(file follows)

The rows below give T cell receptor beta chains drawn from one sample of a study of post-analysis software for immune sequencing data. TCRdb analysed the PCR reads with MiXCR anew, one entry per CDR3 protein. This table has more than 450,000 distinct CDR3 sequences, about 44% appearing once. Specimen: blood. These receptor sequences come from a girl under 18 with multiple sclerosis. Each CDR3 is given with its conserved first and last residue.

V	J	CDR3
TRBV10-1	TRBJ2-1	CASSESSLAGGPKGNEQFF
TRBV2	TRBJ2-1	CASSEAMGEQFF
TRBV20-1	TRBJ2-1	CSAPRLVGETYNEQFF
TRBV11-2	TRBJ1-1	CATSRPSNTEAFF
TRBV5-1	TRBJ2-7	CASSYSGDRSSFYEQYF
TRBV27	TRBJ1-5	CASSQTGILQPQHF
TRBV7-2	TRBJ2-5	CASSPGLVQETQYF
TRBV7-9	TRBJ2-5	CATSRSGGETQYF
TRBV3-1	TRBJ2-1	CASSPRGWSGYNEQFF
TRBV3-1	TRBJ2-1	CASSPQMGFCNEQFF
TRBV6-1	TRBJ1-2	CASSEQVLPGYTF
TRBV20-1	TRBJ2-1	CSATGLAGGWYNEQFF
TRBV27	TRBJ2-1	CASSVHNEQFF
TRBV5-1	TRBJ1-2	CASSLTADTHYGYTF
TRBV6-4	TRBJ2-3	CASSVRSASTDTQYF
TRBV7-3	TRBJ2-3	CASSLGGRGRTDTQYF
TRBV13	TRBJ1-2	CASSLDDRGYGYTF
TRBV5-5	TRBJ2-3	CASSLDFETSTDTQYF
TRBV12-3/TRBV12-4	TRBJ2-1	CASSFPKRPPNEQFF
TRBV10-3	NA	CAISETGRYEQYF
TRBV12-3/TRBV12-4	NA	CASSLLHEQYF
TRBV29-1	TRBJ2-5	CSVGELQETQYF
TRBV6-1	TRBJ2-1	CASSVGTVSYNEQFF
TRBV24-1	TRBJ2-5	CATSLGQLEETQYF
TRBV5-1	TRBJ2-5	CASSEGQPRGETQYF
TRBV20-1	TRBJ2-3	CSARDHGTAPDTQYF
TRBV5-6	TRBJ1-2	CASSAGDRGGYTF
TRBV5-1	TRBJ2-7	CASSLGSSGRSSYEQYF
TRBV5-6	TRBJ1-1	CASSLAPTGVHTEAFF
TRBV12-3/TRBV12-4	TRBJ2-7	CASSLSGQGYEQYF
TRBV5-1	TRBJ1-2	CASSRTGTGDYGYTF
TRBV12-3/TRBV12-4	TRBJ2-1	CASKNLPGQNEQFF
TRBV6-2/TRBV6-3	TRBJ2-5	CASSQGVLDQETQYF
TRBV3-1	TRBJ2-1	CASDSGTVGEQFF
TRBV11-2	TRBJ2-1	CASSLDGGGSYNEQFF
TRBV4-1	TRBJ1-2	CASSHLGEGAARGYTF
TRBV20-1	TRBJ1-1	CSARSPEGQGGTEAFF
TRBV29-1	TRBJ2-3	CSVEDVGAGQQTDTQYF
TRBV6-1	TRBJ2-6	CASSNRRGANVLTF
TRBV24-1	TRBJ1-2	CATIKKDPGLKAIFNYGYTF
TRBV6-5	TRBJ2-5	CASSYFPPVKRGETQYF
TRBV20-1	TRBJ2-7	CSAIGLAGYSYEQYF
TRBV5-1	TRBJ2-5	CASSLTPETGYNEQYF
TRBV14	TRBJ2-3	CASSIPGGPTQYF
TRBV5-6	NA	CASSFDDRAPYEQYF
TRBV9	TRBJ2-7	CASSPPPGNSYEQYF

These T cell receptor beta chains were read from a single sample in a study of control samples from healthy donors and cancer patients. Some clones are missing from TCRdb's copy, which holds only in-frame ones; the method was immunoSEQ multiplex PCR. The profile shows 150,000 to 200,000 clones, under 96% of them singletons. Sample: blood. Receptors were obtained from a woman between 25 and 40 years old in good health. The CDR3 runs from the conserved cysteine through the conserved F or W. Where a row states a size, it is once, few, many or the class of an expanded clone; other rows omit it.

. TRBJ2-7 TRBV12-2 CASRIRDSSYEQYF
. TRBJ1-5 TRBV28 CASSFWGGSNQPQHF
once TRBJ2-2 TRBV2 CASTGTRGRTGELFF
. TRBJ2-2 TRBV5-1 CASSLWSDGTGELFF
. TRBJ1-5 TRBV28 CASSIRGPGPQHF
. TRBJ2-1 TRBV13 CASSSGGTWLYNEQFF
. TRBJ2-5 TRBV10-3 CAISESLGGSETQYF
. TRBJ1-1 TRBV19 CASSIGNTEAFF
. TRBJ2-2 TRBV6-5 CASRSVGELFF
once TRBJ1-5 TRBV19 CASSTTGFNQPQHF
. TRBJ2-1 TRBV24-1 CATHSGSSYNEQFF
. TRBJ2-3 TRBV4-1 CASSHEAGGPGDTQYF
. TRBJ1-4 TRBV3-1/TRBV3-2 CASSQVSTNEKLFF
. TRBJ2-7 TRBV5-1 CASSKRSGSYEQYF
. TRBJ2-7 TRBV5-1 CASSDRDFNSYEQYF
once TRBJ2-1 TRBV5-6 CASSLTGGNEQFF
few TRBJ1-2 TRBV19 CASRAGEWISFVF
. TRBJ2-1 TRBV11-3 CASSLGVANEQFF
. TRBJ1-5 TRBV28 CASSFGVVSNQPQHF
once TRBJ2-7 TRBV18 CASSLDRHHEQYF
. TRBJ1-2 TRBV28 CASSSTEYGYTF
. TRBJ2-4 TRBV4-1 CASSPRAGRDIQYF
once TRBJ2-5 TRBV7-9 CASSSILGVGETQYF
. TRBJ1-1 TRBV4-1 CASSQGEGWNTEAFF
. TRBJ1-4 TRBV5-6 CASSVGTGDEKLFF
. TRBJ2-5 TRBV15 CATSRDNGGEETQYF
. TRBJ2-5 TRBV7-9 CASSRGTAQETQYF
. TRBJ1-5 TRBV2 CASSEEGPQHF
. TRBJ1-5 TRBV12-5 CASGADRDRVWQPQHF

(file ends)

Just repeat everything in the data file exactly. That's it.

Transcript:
The rows below give T cell receptor beta chains drawn from one sample of a study of post-analysis software for immune sequencing data. TCRdb analysed the PCR reads with MiXCR anew, one entry per CDR3 protein. This table has more than 450,000 distinct CDR3 sequences, about 44% appearing once. Specimen: blood. These receptor sequences come from a girl under 18 with multiple sclerosis. Each CDR3 is given with its conserved first and last residue.

V	J	CDR3
TRBV10-1	TRBJ2-1	CASSESSLAGGPKGNEQFF
TRBV2	TRBJ2-1	CASSEAMGEQFF
TRBV20-1	TRBJ2-1	CSAPRLVGETYNEQFF
TRBV11-2	TRBJ1-1	CATSRPSNTEAFF
TRBV5-1	TRBJ2-7	CASSYSGDRSSFYEQYF
TRBV27	TRBJ1-5	CASSQTGILQPQHF
TRBV7-2	TRBJ2-5	CASSPGLVQETQYF
TRBV7-9	TRBJ2-5	CATSRSGGETQYF
TRBV3-1	TRBJ2-1	CASSPRGWSGYNEQFF
TRBV3-1	TRBJ2-1	CASSPQMGFCNEQFF
TRBV6-1	TRBJ1-2	CASSEQVLPGYTF
TRBV20-1	TRBJ2-1	CSATGLAGGWYNEQFF
TRBV27	TRBJ2-1	CASSVHNEQFF
TRBV5-1	TRBJ1-2	CASSLTADTHYGYTF
TRBV6-4	TRBJ2-3	CASSVRSASTDTQYF
TRBV7-3	TRBJ2-3	CASSLGGRGRTDTQYF
TRBV13	TRBJ1-2	CASSLDDRGYGYTF
TRBV5-5	TRBJ2-3	CASSLDFETSTDTQYF
TRBV12-3/TRBV12-4	TRBJ2-1	CASSFPKRPPNEQFF
TRBV10-3	NA	CAISETGRYEQYF
TRBV12-3/TRBV12-4	NA	CASSLLHEQYF
TRBV29-1	TRBJ2-5	CSVGELQETQYF
TRBV6-1	TRBJ2-1	CASSVGTVSYNEQFF
TRBV24-1	TRBJ2-5	CATSLGQLEETQYF
TRBV5-1	TRBJ2-5	CASSEGQPRGETQYF
TRBV20-1	TRBJ2-3	CSARDHGTAPDTQYF
TRBV5-6	TRBJ1-2	CASSAGDRGGYTF
TRBV5-1	TRBJ2-7	CASSLGSSGRSSYEQYF
TRBV5-6	TRBJ1-1	CASSLAPTGVHTEAFF
TRBV12-3/TRBV12-4	TRBJ2-7	CASSLSGQGYEQYF
TRBV5-1	TRBJ1-2	CASSRTGTGDYGYTF
TRBV12-3/TRBV12-4	TRBJ2-1	CASKNLPGQNEQFF
TRBV6-2/TRBV6-3	TRBJ2-5	CASSQGVLDQETQYF
TRBV3-1	TRBJ2-1	CASDSGTVGEQFF
TRBV11-2	TRBJ2-1	CASSLDGGGSYNEQFF
TRBV4-1	TRBJ1-2	CASSHLGEGAARGYTF
TRBV20-1	TRBJ1-1	CSARSPEGQGGTEAFF
TRBV29-1	TRBJ2-3	CSVEDVGAGQQTDTQYF
TRBV6-1	TRBJ2-6	CASSNRRGANVLTF
TRBV24-1	TRBJ1-2	CATIKKDPGLKAIFNYGYTF
TRBV6-5	TRBJ2-5	CASSYFPPVKRGETQYF
TRBV20-1	TRBJ2-7	CSAIGLAGYSYEQYF
TRBV5-1	TRBJ2-5	CASSLTPETGYNEQYF
TRBV14	TRBJ2-3	CASSIPGGPTQYF
TRBV5-6	NA	CASSFDDRAPYEQYF
TRBV9	TRBJ2-7	CASSPPPGNSYEQYF

These T cell receptor beta chains were read from a single sample in a study of control samples from healthy donors and cancer patients. Some clones are missing from TCRdb's copy, which holds only in-frame ones; the method was immunoSEQ multiplex PCR. The profile shows 150,000 to 200,000 clones, under 96% of them singletons. Sample: blood. Receptors were obtained from a woman between 25 and 40 years old in good health. The CDR3 runs from the conserved cysteine through the conserved F or W. Where a row states a size, it is once, few, many or the class of an expanded clone; other rows omit it.

. TRBJ2-7 TRBV12-2 CASRIRDSSYEQYF
. TRBJ1-5 TRBV28 CASSFWGGSNQPQHF
once TRBJ2-2 TRBV2 CASTGTRGRTGELFF
. TRBJ2-2 TRBV5-1 CASSLWSDGTGELFF
. TRBJ1-5 TRBV28 CASSIRGPGPQHF
. TRBJ2-1 TRBV13 CASSSGGTWLYNEQFF
. TRBJ2-5 TRBV10-3 CAISESLGGSETQYF
. TRBJ1-1 TRBV19 CASSIGNTEAFF
. TRBJ2-2 TRBV6-5 CASRSVGELFF
once TRBJ1-5 TRBV19 CASSTTGFNQPQHF
. TRBJ2-1 TRBV24-1 CATHSGSSYNEQFF
. TRBJ2-3 TRBV4-1 CASSHEAGGPGDTQYF
. TRBJ1-4 TRBV3-1/TRBV3-2 CASSQVSTNEKLFF
. TRBJ2-7 TRBV5-1 CASSKRSGSYEQYF
. TRBJ2-7 TRBV5-1 CASSDRDFNSYEQYF
once TRBJ2-1 TRBV5-6 CASSLTGGNEQFF
few TRBJ1-2 TRBV19 CASRAGEWISFVF
. TRBJ2-1 TRBV11-3 CASSLGVANEQFF
. TRBJ1-5 TRBV28 CASSFGVVSNQPQHF
once TRBJ2-7 TRBV18 CASSLDRHHEQYF
. TRBJ1-2 TRBV28 CASSSTEYGYTF
. TRBJ2-4 TRBV4-1 CASSPRAGRDIQYF
once TRBJ2-5 TRBV7-9 CASSSILGVGETQYF
. TRBJ1-1 TRBV4-1 CASSQGEGWNTEAFF
. TRBJ1-4 TRBV5-6 CASSVGTGDEKLFF
. TRBJ2-5 TRBV15 CATSRDNGGEETQYF
. TRBJ2-5 TRBV7-9 CASSRGTAQETQYF
. TRBJ1-5 TRBV2 CASSEEGPQHF
. TRBJ1-5 TRBV12-5 CASGADRDRVWQPQHF